First Time Cruising – Indian in the Caribbean

Being Indian, two things struck me soon after I boarded the Celebrity Summit in Puerto Rico:
1. My wife and I were part of a small minority among the passengers (under 45 years old, non-white, childless couples).
2. The staff on the Ship was predominantly Hindi speaking.

This was unsurprising. Indians tend to put up with a lot of hardship, to make a living. But we, as a nation, are not as happy to spend our hard earned money on luxuries. The staff on the ship typically spends 6 months at sea, at a stretch. Living in cramped quarters, getting shore leave once every 2 or 3 weeks for half a day. Not an ideal life.

It was easy to feel out of place, but at the same time completely ignore everyone else on the ship. The population was predominantly white republican Americans, aged over 45. We couldn’t really find anything in common with them, and after the first day, stopped going to ‘social events’ on the ship. It was funny when the ship’s stand-up comedian asked “who here likes Obama”. The theatre echoed with “boos”.

The ship was luxurious though. A bit excessive even. The service was impeccable and we were made to feel very welcome and well looked after. But we also had to cough up $25 a day in tips, in addition to the cost of the cruise. They had an excellent Gym & Spa. The pool was boring and small. The food was good, but not so good if you are vegetarian like us.

Top tips for first time cruisers (especially Indians):
1. No need for visas (or even passports) in Caribbean ports. But carry photocopies of your passport anyway.
2. Bad idea carrying passports to shore excursions — it can get wet or stolen. I managed to drench my drivers license and about $20 cash.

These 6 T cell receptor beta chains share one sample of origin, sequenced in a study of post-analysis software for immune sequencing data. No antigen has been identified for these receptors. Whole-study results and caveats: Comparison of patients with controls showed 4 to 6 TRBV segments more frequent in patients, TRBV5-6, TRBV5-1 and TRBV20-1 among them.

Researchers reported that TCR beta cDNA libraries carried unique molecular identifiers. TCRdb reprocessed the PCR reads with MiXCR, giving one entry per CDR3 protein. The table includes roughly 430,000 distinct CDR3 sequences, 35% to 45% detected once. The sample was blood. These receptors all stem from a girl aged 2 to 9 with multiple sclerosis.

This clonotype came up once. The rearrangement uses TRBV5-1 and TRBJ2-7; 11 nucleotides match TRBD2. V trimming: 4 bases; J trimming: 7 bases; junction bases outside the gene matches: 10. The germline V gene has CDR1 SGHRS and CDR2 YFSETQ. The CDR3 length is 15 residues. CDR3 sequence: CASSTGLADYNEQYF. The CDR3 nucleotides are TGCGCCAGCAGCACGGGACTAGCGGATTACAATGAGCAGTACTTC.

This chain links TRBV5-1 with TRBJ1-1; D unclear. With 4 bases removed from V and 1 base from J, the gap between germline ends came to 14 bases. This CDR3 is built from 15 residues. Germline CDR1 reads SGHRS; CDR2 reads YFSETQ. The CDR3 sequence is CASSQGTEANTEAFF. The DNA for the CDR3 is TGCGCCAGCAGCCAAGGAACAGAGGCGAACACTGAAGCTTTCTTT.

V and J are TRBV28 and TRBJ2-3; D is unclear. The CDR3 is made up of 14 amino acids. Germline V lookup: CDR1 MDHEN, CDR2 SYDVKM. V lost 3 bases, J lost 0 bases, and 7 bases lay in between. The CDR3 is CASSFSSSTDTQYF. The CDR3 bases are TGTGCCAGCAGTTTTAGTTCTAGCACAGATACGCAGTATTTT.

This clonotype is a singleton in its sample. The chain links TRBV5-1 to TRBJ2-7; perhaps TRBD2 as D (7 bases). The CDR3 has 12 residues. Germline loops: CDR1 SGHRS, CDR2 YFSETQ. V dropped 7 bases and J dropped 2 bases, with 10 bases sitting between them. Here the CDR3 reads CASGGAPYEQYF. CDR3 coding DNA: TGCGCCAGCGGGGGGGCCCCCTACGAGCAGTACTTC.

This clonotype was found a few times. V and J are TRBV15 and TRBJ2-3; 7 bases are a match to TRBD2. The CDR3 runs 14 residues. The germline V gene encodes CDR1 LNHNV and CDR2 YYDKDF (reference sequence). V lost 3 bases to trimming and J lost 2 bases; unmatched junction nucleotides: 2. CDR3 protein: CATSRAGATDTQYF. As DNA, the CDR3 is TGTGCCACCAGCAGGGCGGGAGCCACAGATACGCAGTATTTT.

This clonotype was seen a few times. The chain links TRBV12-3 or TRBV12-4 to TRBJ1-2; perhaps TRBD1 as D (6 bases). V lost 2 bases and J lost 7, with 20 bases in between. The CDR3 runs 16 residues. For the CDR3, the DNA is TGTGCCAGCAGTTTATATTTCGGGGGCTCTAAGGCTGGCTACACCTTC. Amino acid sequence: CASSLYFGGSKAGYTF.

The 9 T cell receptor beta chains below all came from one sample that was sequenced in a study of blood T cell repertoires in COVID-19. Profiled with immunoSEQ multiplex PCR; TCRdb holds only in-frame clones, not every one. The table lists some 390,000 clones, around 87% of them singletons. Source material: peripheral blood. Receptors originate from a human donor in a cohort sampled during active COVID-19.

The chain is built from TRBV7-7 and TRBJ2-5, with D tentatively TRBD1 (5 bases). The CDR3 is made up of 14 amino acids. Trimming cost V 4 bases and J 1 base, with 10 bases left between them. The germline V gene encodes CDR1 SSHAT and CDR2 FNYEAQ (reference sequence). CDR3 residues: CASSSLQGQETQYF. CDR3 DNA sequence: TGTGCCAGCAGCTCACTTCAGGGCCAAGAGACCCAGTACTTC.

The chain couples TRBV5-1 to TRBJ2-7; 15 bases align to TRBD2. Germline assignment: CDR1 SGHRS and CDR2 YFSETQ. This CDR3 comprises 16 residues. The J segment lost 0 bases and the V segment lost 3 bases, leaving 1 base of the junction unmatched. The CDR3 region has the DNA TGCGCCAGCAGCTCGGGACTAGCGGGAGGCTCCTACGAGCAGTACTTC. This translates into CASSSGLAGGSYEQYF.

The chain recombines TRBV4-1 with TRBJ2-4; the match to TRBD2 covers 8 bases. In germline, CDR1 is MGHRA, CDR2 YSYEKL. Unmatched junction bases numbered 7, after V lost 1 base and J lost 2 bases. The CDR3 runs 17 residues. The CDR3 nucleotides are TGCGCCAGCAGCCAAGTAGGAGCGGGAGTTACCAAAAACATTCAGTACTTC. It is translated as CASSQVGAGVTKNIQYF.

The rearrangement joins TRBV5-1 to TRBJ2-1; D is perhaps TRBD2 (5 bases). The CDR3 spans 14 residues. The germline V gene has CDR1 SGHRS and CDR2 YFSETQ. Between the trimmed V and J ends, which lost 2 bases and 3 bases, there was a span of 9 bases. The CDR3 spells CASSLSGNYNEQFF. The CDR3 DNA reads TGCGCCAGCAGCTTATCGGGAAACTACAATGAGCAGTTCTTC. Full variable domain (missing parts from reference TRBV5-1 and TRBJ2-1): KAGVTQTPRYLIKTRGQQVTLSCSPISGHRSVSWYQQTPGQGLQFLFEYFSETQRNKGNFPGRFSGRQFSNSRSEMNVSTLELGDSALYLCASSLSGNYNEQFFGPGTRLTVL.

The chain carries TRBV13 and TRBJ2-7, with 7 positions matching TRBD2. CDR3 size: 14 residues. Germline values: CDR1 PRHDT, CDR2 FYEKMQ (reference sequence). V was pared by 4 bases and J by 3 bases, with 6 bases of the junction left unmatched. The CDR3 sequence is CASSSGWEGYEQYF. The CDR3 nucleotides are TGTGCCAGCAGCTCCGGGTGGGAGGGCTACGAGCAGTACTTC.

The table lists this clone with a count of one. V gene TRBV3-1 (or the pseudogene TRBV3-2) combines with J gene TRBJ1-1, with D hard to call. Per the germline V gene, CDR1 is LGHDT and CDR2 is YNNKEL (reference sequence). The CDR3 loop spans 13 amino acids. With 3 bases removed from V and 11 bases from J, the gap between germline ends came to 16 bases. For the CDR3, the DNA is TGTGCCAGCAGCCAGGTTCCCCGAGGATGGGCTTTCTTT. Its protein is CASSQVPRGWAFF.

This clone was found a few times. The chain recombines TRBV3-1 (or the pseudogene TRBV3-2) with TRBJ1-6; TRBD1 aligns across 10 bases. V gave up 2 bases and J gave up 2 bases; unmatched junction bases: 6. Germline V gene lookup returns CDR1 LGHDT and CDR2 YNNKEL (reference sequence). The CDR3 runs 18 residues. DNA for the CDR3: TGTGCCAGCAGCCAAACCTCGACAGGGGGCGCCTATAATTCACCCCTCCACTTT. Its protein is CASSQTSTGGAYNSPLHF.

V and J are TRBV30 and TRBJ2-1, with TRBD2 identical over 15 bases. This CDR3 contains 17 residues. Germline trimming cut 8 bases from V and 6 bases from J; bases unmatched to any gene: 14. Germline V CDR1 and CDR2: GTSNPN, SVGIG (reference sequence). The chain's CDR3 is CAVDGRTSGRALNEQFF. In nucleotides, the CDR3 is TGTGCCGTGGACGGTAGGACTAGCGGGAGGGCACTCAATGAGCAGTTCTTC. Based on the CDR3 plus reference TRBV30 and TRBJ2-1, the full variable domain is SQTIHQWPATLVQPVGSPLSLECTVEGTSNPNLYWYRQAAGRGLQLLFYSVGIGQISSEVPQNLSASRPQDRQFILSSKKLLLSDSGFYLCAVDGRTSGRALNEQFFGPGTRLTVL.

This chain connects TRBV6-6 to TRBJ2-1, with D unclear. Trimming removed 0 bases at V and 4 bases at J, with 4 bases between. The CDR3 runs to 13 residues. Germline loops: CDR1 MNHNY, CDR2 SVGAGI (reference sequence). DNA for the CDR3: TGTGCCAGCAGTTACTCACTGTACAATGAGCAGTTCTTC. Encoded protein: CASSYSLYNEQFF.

3. Carry a photo ID other than your passport — will need that to get back on the ship.
4. No need to buy a ‘drinks package’ in advance, unless you plan on heavy drinking.
5. All food was included, at least on this ship. Except for one fancy restaurant.
6. Avoid ship organised shore excursions when you can — crowded and generally not worth the price. Explore on your own.
7. Plan a budget before going, and then double it. Your holiday is guaranteed to turn out to be VERY expensive.

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12 thoughts on “First Time Cruising – Indian in the Caribbean

  1. Thanks for the valuable information.I too was planning to go on a cruise in Oct/Nov and need some help.I too, like you, am a compulsive traveller.Can we chat on email / gtalk??Regards,Milind

  2. Hi,
    Thanks for your post. Was wondering how old is your experience of cruising in the Caribbean. I am scheduled to embark on a similar cruise in July and just received an email from my travel planners that I should ensure visa compliance for each destination. Am very confused as in the past I have not required visas once on a cruise ship. Including Russia

    • Hi Siddharth … this post is from 2011 … so things may have changed. But I doubt it. The only place I needed a visa for on this journey was the USA (basically when arriving at Puerto Rico airport on an international flight). No one checked visas on any of the islands when getting off the cruise ship. However its best to check with the relevant embassies.

      • Thanks a ton. That’s what I suspect. Just curious if the cruise company can refuse me boarding in Fort Lauderdale. That is my starting point.
        Regards

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